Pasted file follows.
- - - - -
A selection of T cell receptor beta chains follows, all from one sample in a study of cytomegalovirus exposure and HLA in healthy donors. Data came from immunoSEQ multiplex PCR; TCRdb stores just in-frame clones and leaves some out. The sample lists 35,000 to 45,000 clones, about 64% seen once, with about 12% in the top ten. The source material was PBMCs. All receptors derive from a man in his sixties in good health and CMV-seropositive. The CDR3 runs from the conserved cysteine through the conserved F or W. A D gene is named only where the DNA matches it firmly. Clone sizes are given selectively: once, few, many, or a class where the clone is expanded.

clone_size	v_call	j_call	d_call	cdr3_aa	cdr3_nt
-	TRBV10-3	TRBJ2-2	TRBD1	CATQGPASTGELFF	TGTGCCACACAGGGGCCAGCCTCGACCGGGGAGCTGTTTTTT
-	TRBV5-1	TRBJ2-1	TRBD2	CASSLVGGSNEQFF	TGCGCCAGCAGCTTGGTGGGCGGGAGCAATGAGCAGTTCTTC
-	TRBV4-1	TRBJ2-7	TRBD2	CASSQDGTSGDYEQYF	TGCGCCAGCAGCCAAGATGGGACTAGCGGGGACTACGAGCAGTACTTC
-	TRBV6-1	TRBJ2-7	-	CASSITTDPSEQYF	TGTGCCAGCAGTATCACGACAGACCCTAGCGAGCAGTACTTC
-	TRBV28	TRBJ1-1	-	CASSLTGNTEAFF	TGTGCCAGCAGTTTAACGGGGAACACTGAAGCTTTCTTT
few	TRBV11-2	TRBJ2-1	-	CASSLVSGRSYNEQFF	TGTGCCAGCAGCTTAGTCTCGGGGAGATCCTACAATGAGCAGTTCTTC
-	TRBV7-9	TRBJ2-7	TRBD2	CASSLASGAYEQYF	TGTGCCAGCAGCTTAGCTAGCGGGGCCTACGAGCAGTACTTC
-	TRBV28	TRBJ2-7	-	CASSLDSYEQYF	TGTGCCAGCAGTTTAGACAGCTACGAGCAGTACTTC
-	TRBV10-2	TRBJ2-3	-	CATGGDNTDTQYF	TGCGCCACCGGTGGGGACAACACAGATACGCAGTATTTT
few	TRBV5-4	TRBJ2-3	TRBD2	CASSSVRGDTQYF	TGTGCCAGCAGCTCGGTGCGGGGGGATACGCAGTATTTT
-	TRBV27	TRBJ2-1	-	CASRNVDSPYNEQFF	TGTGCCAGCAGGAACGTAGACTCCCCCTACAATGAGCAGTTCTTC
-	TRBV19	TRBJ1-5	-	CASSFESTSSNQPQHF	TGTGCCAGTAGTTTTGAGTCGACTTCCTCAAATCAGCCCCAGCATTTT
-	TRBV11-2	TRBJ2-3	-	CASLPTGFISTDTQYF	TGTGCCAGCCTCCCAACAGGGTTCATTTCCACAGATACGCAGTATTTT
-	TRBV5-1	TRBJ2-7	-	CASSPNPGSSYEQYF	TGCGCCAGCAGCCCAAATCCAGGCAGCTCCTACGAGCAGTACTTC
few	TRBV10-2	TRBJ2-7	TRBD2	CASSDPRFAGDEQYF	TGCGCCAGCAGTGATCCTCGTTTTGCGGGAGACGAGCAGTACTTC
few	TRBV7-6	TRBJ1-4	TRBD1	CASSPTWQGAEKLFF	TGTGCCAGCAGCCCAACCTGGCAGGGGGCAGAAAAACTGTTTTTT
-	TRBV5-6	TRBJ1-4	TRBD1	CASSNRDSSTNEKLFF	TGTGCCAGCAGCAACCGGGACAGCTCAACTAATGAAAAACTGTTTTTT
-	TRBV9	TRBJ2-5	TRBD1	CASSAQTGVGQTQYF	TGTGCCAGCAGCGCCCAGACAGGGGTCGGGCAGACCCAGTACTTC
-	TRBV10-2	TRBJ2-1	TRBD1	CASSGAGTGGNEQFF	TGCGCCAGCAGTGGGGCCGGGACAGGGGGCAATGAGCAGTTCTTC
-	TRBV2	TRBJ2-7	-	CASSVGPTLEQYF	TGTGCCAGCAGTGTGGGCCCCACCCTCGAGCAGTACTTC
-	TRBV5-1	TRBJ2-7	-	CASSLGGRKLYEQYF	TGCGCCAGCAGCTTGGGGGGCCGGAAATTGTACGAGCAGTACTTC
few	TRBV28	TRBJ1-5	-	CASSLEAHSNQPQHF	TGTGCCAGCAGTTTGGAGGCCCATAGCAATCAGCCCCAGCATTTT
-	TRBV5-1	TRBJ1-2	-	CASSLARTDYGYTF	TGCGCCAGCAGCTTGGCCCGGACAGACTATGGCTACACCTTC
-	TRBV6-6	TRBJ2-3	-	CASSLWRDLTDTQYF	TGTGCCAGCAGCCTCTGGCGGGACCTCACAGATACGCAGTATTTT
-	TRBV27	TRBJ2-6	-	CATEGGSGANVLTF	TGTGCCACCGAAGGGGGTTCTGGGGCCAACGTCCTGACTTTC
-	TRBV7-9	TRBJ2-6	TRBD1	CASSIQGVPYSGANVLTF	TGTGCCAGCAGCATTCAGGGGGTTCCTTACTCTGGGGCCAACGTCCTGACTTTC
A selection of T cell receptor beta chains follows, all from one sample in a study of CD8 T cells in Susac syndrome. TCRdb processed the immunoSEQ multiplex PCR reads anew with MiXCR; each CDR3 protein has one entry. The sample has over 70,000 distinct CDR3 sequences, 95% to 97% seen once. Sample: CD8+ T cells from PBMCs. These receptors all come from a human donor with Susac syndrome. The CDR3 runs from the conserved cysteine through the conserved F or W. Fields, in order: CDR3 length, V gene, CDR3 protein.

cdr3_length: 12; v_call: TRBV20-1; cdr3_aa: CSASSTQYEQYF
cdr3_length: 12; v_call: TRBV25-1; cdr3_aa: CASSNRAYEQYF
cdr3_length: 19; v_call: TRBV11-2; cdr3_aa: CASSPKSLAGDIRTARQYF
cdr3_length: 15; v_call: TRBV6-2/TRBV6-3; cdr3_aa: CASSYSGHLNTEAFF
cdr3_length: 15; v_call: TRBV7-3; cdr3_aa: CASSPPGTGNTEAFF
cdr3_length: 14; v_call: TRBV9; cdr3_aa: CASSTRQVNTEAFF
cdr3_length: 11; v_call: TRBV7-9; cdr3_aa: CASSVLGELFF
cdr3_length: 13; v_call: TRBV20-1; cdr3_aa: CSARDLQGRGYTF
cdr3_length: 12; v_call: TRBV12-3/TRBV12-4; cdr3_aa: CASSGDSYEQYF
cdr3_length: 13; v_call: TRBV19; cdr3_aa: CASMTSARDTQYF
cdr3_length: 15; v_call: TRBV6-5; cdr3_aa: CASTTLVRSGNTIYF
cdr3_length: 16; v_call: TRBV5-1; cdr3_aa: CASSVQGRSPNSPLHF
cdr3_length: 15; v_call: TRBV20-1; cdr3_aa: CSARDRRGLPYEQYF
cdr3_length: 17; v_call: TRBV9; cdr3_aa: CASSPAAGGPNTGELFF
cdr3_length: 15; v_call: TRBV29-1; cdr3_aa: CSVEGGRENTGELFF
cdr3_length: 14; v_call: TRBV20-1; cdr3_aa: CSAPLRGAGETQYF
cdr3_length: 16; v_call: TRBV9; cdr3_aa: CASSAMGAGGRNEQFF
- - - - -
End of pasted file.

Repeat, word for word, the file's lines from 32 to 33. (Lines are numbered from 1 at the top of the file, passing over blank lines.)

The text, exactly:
cdr3_length: 19; v_call: TRBV11-2; cdr3_aa: CASSPKSLAGDIRTARQYF
cdr3_length: 15; v_call: TRBV6-2/TRBV6-3; cdr3_aa: CASSYSGHLNTEAFF